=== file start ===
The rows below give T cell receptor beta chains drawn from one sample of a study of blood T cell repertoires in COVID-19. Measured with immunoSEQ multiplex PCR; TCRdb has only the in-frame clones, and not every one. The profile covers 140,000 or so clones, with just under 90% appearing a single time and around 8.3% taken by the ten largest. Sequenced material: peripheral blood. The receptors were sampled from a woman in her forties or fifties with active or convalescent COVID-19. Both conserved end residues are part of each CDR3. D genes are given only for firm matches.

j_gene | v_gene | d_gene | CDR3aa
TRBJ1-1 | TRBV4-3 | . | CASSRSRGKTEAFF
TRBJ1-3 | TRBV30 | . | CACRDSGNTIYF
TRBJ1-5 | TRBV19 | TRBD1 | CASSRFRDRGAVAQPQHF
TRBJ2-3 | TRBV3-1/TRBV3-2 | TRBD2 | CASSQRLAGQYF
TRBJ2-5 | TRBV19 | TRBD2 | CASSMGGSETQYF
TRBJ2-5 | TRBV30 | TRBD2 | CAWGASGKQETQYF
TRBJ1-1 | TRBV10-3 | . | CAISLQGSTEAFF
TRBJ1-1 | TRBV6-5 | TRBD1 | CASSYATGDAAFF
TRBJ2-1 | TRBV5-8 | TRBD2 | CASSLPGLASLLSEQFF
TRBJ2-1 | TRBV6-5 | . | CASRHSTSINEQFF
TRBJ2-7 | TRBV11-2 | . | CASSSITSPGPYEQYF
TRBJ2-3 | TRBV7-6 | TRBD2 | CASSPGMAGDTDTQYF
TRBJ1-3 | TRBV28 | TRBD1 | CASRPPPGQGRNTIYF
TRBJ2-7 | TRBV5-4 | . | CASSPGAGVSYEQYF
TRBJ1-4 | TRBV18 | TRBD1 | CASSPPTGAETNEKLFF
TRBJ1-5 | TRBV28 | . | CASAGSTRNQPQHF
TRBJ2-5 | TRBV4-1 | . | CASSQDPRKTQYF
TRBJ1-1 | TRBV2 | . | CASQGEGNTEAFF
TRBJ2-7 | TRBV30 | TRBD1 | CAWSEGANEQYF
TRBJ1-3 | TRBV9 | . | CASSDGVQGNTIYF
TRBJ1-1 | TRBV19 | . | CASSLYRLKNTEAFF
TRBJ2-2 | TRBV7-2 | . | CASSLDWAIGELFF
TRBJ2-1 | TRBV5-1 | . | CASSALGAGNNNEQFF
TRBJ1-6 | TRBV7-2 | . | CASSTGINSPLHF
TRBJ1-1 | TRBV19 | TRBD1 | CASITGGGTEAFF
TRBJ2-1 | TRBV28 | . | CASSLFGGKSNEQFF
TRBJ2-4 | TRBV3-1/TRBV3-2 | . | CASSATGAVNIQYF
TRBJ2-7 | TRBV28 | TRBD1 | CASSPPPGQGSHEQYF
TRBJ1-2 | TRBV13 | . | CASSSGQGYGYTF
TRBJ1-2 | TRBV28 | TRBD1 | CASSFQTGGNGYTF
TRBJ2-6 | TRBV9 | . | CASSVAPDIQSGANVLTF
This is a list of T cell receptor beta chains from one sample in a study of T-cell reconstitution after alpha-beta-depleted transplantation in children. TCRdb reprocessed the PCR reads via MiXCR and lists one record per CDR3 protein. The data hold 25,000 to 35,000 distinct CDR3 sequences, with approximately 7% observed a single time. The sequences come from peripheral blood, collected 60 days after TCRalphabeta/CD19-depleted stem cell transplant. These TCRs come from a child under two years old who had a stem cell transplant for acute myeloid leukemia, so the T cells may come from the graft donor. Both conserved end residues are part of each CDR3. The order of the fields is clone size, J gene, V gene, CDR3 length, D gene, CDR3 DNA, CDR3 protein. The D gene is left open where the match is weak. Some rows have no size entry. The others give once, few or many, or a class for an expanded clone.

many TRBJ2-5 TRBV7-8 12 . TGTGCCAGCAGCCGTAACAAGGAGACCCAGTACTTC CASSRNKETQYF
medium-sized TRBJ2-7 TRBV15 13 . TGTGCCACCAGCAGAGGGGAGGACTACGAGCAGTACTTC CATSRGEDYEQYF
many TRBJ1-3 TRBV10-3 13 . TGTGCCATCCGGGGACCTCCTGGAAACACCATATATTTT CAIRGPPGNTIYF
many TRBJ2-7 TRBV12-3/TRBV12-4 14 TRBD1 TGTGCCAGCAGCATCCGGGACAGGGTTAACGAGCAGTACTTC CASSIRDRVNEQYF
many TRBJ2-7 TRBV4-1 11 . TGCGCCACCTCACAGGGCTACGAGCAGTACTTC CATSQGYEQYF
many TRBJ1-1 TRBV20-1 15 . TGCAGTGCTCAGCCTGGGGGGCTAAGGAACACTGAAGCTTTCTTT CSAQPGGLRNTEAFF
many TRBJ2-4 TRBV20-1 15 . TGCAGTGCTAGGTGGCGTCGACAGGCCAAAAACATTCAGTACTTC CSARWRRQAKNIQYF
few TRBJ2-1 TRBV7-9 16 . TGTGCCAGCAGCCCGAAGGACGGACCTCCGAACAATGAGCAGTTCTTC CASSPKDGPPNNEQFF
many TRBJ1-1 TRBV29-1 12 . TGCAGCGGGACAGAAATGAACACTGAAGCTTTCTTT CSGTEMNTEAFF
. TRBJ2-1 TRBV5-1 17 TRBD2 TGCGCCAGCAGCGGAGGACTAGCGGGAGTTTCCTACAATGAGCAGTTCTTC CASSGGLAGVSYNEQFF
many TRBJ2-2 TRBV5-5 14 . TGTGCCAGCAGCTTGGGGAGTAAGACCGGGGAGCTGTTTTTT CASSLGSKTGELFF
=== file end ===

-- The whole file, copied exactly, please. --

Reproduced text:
The rows below give T cell receptor beta chains drawn from one sample of a study of blood T cell repertoires in COVID-19. Measured with immunoSEQ multiplex PCR; TCRdb has only the in-frame clones, and not every one. The profile covers 140,000 or so clones, with just under 90% appearing a single time and around 8.3% taken by the ten largest. Sequenced material: peripheral blood. The receptors were sampled from a woman in her forties or fifties with active or convalescent COVID-19. Both conserved end residues are part of each CDR3. D genes are given only for firm matches.

j_gene | v_gene | d_gene | CDR3aa
TRBJ1-1 | TRBV4-3 | . | CASSRSRGKTEAFF
TRBJ1-3 | TRBV30 | . | CACRDSGNTIYF
TRBJ1-5 | TRBV19 | TRBD1 | CASSRFRDRGAVAQPQHF
TRBJ2-3 | TRBV3-1/TRBV3-2 | TRBD2 | CASSQRLAGQYF
TRBJ2-5 | TRBV19 | TRBD2 | CASSMGGSETQYF
TRBJ2-5 | TRBV30 | TRBD2 | CAWGASGKQETQYF
TRBJ1-1 | TRBV10-3 | . | CAISLQGSTEAFF
TRBJ1-1 | TRBV6-5 | TRBD1 | CASSYATGDAAFF
TRBJ2-1 | TRBV5-8 | TRBD2 | CASSLPGLASLLSEQFF
TRBJ2-1 | TRBV6-5 | . | CASRHSTSINEQFF
TRBJ2-7 | TRBV11-2 | . | CASSSITSPGPYEQYF
TRBJ2-3 | TRBV7-6 | TRBD2 | CASSPGMAGDTDTQYF
TRBJ1-3 | TRBV28 | TRBD1 | CASRPPPGQGRNTIYF
TRBJ2-7 | TRBV5-4 | . | CASSPGAGVSYEQYF
TRBJ1-4 | TRBV18 | TRBD1 | CASSPPTGAETNEKLFF
TRBJ1-5 | TRBV28 | . | CASAGSTRNQPQHF
TRBJ2-5 | TRBV4-1 | . | CASSQDPRKTQYF
TRBJ1-1 | TRBV2 | . | CASQGEGNTEAFF
TRBJ2-7 | TRBV30 | TRBD1 | CAWSEGANEQYF
TRBJ1-3 | TRBV9 | . | CASSDGVQGNTIYF
TRBJ1-1 | TRBV19 | . | CASSLYRLKNTEAFF
TRBJ2-2 | TRBV7-2 | . | CASSLDWAIGELFF
TRBJ2-1 | TRBV5-1 | . | CASSALGAGNNNEQFF
TRBJ1-6 | TRBV7-2 | . | CASSTGINSPLHF
TRBJ1-1 | TRBV19 | TRBD1 | CASITGGGTEAFF
TRBJ2-1 | TRBV28 | . | CASSLFGGKSNEQFF
TRBJ2-4 | TRBV3-1/TRBV3-2 | . | CASSATGAVNIQYF
TRBJ2-7 | TRBV28 | TRBD1 | CASSPPPGQGSHEQYF
TRBJ1-2 | TRBV13 | . | CASSSGQGYGYTF
TRBJ1-2 | TRBV28 | TRBD1 | CASSFQTGGNGYTF
TRBJ2-6 | TRBV9 | . | CASSVAPDIQSGANVLTF
This is a list of T cell receptor beta chains from one sample in a study of T-cell reconstitution after alpha-beta-depleted transplantation in children. TCRdb reprocessed the PCR reads via MiXCR and lists one record per CDR3 protein. The data hold 25,000 to 35,000 distinct CDR3 sequences, with approximately 7% observed a single time. The sequences come from peripheral blood, collected 60 days after TCRalphabeta/CD19-depleted stem cell transplant. These TCRs come from a child under two years old who had a stem cell transplant for acute myeloid leukemia, so the T cells may come from the graft donor. Both conserved end residues are part of each CDR3. The order of the fields is clone size, J gene, V gene, CDR3 length, D gene, CDR3 DNA, CDR3 protein. The D gene is left open where the match is weak. Some rows have no size entry. The others give once, few or many, or a class for an expanded clone.

many TRBJ2-5 TRBV7-8 12 . TGTGCCAGCAGCCGTAACAAGGAGACCCAGTACTTC CASSRNKETQYF
medium-sized TRBJ2-7 TRBV15 13 . TGTGCCACCAGCAGAGGGGAGGACTACGAGCAGTACTTC CATSRGEDYEQYF
many TRBJ1-3 TRBV10-3 13 . TGTGCCATCCGGGGACCTCCTGGAAACACCATATATTTT CAIRGPPGNTIYF
many TRBJ2-7 TRBV12-3/TRBV12-4 14 TRBD1 TGTGCCAGCAGCATCCGGGACAGGGTTAACGAGCAGTACTTC CASSIRDRVNEQYF
many TRBJ2-7 TRBV4-1 11 . TGCGCCACCTCACAGGGCTACGAGCAGTACTTC CATSQGYEQYF
many TRBJ1-1 TRBV20-1 15 . TGCAGTGCTCAGCCTGGGGGGCTAAGGAACACTGAAGCTTTCTTT CSAQPGGLRNTEAFF
many TRBJ2-4 TRBV20-1 15 . TGCAGTGCTAGGTGGCGTCGACAGGCCAAAAACATTCAGTACTTC CSARWRRQAKNIQYF
few TRBJ2-1 TRBV7-9 16 . TGTGCCAGCAGCCCGAAGGACGGACCTCCGAACAATGAGCAGTTCTTC CASSPKDGPPNNEQFF
many TRBJ1-1 TRBV29-1 12 . TGCAGCGGGACAGAAATGAACACTGAAGCTTTCTTT CSGTEMNTEAFF
. TRBJ2-1 TRBV5-1 17 TRBD2 TGCGCCAGCAGCGGAGGACTAGCGGGAGTTTCCTACAATGAGCAGTTCTTC CASSGGLAGVSYNEQFF
many TRBJ2-2 TRBV5-5 14 . TGTGCCAGCAGCTTGGGGAGTAAGACCGGGGAGCTGTTTTTT CASSLGSKTGELFF